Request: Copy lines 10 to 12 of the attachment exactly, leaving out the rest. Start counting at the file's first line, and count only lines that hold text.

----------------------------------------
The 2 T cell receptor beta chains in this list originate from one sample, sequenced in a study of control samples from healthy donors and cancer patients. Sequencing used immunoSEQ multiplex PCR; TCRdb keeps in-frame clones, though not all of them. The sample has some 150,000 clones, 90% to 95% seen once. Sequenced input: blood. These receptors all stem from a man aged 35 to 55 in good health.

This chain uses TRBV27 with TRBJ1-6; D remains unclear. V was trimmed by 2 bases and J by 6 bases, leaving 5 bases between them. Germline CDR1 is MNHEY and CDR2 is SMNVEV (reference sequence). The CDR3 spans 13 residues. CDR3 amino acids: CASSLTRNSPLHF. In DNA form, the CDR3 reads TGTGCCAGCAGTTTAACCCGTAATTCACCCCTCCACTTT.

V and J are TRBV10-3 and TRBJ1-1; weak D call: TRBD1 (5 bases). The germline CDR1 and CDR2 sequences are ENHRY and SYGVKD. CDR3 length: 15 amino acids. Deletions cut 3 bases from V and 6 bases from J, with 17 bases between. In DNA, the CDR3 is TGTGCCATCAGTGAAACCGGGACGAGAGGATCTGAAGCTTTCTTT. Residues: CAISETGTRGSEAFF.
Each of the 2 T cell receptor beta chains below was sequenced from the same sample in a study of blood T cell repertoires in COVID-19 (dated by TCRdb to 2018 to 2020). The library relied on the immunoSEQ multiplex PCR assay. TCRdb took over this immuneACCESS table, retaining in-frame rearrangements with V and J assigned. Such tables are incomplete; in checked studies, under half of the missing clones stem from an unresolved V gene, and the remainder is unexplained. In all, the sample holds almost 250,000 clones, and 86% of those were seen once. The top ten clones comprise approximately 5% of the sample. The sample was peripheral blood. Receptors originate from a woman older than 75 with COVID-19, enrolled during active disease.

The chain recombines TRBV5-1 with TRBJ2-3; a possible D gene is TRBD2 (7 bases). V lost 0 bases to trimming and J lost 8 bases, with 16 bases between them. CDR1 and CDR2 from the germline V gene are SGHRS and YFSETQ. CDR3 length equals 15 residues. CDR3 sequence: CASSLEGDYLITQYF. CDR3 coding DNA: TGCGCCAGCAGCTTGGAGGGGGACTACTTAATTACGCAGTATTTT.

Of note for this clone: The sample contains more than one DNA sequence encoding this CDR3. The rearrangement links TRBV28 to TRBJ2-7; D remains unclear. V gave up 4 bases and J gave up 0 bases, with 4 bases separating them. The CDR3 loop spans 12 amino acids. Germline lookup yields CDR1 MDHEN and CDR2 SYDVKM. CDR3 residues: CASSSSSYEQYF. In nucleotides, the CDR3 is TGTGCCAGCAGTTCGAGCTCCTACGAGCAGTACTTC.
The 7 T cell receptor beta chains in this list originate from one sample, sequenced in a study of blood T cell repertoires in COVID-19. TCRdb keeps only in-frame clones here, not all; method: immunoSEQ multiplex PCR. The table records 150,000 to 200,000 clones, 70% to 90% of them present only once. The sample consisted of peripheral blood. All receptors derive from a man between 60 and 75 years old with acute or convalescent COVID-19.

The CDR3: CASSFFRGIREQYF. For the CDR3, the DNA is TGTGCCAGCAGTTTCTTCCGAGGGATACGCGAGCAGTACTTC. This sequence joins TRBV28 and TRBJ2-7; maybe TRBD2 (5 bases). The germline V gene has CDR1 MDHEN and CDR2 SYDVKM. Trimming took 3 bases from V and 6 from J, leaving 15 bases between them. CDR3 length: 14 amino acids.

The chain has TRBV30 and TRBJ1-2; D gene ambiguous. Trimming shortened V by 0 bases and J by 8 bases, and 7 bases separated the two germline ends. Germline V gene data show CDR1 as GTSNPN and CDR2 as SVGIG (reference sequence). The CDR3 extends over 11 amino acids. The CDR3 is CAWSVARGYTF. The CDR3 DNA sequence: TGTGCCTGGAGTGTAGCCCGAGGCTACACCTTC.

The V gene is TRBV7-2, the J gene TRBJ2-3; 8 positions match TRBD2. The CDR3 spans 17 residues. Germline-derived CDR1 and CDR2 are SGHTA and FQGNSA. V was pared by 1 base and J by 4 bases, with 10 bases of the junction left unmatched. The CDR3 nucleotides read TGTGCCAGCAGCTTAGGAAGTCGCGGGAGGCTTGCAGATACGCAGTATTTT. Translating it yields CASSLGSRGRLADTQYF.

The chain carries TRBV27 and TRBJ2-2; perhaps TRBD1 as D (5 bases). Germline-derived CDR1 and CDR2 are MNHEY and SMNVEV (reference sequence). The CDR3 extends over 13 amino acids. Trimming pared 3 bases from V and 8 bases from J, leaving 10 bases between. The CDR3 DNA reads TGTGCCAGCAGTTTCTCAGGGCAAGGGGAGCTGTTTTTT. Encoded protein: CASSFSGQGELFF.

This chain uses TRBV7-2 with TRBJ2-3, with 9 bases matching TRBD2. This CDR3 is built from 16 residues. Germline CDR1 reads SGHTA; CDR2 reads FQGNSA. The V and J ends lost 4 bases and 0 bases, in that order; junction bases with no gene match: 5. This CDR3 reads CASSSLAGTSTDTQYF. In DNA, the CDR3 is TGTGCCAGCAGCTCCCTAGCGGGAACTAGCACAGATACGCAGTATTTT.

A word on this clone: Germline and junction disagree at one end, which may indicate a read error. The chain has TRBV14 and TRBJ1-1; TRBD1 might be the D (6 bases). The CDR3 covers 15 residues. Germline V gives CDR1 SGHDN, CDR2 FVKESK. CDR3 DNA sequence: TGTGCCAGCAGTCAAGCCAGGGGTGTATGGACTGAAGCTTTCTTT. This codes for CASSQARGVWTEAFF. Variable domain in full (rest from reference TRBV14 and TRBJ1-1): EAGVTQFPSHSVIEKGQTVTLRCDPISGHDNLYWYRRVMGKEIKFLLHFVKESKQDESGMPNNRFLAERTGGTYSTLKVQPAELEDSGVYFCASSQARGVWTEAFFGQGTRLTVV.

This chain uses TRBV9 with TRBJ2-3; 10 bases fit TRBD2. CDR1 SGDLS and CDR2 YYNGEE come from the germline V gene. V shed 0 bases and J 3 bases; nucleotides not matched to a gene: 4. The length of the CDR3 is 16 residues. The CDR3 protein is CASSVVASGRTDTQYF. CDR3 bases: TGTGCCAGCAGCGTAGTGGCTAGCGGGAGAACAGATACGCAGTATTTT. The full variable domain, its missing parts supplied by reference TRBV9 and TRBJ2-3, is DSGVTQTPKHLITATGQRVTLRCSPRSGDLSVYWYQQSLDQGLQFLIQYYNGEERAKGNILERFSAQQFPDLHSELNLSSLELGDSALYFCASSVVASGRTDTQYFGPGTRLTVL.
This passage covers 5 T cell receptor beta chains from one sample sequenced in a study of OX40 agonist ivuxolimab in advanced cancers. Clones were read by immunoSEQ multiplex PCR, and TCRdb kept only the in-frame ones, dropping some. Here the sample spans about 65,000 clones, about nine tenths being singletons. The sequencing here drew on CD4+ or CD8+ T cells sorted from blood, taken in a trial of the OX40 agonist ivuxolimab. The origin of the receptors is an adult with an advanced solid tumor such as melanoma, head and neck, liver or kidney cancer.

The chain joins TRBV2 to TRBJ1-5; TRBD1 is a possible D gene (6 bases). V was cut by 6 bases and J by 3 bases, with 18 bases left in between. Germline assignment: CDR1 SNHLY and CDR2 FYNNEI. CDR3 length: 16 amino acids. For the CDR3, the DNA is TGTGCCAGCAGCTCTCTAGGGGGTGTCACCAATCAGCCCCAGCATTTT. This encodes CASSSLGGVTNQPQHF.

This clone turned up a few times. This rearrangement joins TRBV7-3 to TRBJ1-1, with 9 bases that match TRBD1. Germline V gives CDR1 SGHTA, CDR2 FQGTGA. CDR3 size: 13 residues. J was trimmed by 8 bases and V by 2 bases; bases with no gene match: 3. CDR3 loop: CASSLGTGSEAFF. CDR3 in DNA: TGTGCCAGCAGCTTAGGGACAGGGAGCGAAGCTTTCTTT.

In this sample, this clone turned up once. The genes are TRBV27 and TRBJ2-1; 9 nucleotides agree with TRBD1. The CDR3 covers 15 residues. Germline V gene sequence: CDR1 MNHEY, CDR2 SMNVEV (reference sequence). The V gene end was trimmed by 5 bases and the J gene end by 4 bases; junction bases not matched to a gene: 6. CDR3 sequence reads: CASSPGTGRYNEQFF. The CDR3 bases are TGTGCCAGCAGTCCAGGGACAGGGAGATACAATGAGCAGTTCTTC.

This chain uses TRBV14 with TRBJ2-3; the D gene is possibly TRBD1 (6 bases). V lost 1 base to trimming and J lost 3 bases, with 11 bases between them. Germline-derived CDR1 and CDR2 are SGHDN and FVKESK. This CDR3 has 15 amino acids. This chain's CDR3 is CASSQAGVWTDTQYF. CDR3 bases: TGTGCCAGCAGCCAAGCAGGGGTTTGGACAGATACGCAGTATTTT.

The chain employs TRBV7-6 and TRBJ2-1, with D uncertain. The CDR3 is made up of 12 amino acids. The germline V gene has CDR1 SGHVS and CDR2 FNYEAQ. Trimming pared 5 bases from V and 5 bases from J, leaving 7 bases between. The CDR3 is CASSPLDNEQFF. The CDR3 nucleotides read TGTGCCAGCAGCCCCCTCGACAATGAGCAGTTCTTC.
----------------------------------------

The V gene is TRBV7-2, the J gene TRBJ2-3; 8 positions match TRBD2. The CDR3 spans 17 residues. Germline-derived CDR1 and CDR2 are SGHTA and FQGNSA. V was pared by 1 base and J by 4 bases, with 10 bases of the junction left unmatched. The CDR3 nucleotides read TGTGCCAGCAGCTTAGGAAGTCGCGGGAGGCTTGCAGATACGCAGTATTTT. Translating it yields CASSLGSRGRLADTQYF.

The chain carries TRBV27 and TRBJ2-2; perhaps TRBD1 as D (5 bases). Germline-derived CDR1 and CDR2 are MNHEY and SMNVEV (reference sequence). The CDR3 extends over 13 amino acids. Trimming pared 3 bases from V and 8 bases from J, leaving 10 bases between. The CDR3 DNA reads TGTGCCAGCAGTTTCTCAGGGCAAGGGGAGCTGTTTTTT. Encoded protein: CASSFSGQGELFF.

This chain uses TRBV7-2 with TRBJ2-3, with 9 bases matching TRBD2. This CDR3 is built from 16 residues. Germline CDR1 reads SGHTA; CDR2 reads FQGNSA. The V and J ends lost 4 bases and 0 bases, in that order; junction bases with no gene match: 5. This CDR3 reads CASSSLAGTSTDTQYF. In DNA, the CDR3 is TGTGCCAGCAGCTCCCTAGCGGGAACTAGCACAGATACGCAGTATTTT.